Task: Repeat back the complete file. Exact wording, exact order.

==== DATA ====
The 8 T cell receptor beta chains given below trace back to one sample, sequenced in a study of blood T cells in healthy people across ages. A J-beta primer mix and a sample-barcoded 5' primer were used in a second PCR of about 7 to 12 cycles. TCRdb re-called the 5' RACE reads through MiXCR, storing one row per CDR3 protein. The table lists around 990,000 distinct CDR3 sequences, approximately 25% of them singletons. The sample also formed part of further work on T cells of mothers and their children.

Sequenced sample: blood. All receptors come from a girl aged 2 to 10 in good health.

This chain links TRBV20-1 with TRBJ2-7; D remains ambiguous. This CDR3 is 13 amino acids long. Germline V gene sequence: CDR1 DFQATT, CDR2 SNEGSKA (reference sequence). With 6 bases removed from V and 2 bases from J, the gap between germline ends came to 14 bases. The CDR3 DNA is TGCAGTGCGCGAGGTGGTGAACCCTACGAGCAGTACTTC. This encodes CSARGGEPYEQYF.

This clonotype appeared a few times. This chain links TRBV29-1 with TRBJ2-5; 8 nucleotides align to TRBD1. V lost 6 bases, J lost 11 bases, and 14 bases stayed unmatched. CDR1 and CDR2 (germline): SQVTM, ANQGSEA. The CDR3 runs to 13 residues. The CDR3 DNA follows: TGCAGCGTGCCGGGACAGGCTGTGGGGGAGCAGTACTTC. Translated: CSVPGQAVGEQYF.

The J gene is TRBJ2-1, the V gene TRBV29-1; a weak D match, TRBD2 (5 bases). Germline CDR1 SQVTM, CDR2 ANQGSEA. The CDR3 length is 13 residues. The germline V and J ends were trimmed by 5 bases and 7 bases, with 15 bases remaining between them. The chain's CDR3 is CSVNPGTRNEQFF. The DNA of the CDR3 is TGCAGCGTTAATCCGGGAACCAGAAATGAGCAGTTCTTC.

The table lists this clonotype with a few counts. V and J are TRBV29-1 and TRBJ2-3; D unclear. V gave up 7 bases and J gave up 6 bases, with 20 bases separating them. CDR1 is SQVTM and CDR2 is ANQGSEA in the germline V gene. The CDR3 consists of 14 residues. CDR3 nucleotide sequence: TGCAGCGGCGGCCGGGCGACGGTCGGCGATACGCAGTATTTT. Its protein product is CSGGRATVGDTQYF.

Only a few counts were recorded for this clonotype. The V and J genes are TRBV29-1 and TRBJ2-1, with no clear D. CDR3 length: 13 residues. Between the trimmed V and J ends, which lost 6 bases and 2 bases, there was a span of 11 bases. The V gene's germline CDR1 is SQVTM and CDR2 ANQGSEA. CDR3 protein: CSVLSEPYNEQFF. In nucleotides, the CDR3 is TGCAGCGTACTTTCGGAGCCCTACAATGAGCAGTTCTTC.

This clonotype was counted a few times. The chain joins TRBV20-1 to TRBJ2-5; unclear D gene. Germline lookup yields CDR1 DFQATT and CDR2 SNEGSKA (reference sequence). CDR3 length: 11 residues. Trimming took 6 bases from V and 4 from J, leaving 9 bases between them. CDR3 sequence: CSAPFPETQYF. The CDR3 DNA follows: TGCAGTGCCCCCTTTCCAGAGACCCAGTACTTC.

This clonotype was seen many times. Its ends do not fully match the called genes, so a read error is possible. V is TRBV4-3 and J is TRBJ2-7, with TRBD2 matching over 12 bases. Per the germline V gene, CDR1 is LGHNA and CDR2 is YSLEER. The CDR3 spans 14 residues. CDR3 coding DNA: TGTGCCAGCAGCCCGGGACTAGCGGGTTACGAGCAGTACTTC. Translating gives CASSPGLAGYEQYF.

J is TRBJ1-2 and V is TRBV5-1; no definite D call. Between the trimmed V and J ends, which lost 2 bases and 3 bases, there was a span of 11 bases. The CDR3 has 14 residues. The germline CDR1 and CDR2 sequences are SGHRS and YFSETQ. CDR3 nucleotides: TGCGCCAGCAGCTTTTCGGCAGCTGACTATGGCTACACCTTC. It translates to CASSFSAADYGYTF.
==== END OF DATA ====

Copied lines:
The 8 T cell receptor beta chains given below trace back to one sample, sequenced in a study of blood T cells in healthy people across ages. A J-beta primer mix and a sample-barcoded 5' primer were used in a second PCR of about 7 to 12 cycles. TCRdb re-called the 5' RACE reads through MiXCR, storing one row per CDR3 protein. The table lists around 990,000 distinct CDR3 sequences, approximately 25% of them singletons. The sample also formed part of further work on T cells of mothers and their children.

Sequenced sample: blood. All receptors come from a girl aged 2 to 10 in good health.

This chain links TRBV20-1 with TRBJ2-7; D remains ambiguous. This CDR3 is 13 amino acids long. Germline V gene sequence: CDR1 DFQATT, CDR2 SNEGSKA (reference sequence). With 6 bases removed from V and 2 bases from J, the gap between germline ends came to 14 bases. The CDR3 DNA is TGCAGTGCGCGAGGTGGTGAACCCTACGAGCAGTACTTC. This encodes CSARGGEPYEQYF.

This clonotype appeared a few times. This chain links TRBV29-1 with TRBJ2-5; 8 nucleotides align to TRBD1. V lost 6 bases, J lost 11 bases, and 14 bases stayed unmatched. CDR1 and CDR2 (germline): SQVTM, ANQGSEA. The CDR3 runs to 13 residues. The CDR3 DNA follows: TGCAGCGTGCCGGGACAGGCTGTGGGGGAGCAGTACTTC. Translated: CSVPGQAVGEQYF.

The J gene is TRBJ2-1, the V gene TRBV29-1; a weak D match, TRBD2 (5 bases). Germline CDR1 SQVTM, CDR2 ANQGSEA. The CDR3 length is 13 residues. The germline V and J ends were trimmed by 5 bases and 7 bases, with 15 bases remaining between them. The chain's CDR3 is CSVNPGTRNEQFF. The DNA of the CDR3 is TGCAGCGTTAATCCGGGAACCAGAAATGAGCAGTTCTTC.

The table lists this clonotype with a few counts. V and J are TRBV29-1 and TRBJ2-3; D unclear. V gave up 7 bases and J gave up 6 bases, with 20 bases separating them. CDR1 is SQVTM and CDR2 is ANQGSEA in the germline V gene. The CDR3 consists of 14 residues. CDR3 nucleotide sequence: TGCAGCGGCGGCCGGGCGACGGTCGGCGATACGCAGTATTTT. Its protein product is CSGGRATVGDTQYF.

Only a few counts were recorded for this clonotype. The V and J genes are TRBV29-1 and TRBJ2-1, with no clear D. CDR3 length: 13 residues. Between the trimmed V and J ends, which lost 6 bases and 2 bases, there was a span of 11 bases. The V gene's germline CDR1 is SQVTM and CDR2 ANQGSEA. CDR3 protein: CSVLSEPYNEQFF. In nucleotides, the CDR3 is TGCAGCGTACTTTCGGAGCCCTACAATGAGCAGTTCTTC.

This clonotype was counted a few times. The chain joins TRBV20-1 to TRBJ2-5; unclear D gene. Germline lookup yields CDR1 DFQATT and CDR2 SNEGSKA (reference sequence). CDR3 length: 11 residues. Trimming took 6 bases from V and 4 from J, leaving 9 bases between them. CDR3 sequence: CSAPFPETQYF. The CDR3 DNA follows: TGCAGTGCCCCCTTTCCAGAGACCCAGTACTTC.

This clonotype was seen many times. Its ends do not fully match the called genes, so a read error is possible. V is TRBV4-3 and J is TRBJ2-7, with TRBD2 matching over 12 bases. Per the germline V gene, CDR1 is LGHNA and CDR2 is YSLEER. The CDR3 spans 14 residues. CDR3 coding DNA: TGTGCCAGCAGCCCGGGACTAGCGGGTTACGAGCAGTACTTC. Translating gives CASSPGLAGYEQYF.

J is TRBJ1-2 and V is TRBV5-1; no definite D call. Between the trimmed V and J ends, which lost 2 bases and 3 bases, there was a span of 11 bases. The CDR3 has 14 residues. The germline CDR1 and CDR2 sequences are SGHRS and YFSETQ. CDR3 nucleotides: TGCGCCAGCAGCTTTTCGGCAGCTGACTATGGCTACACCTTC. It translates to CASSFSAADYGYTF.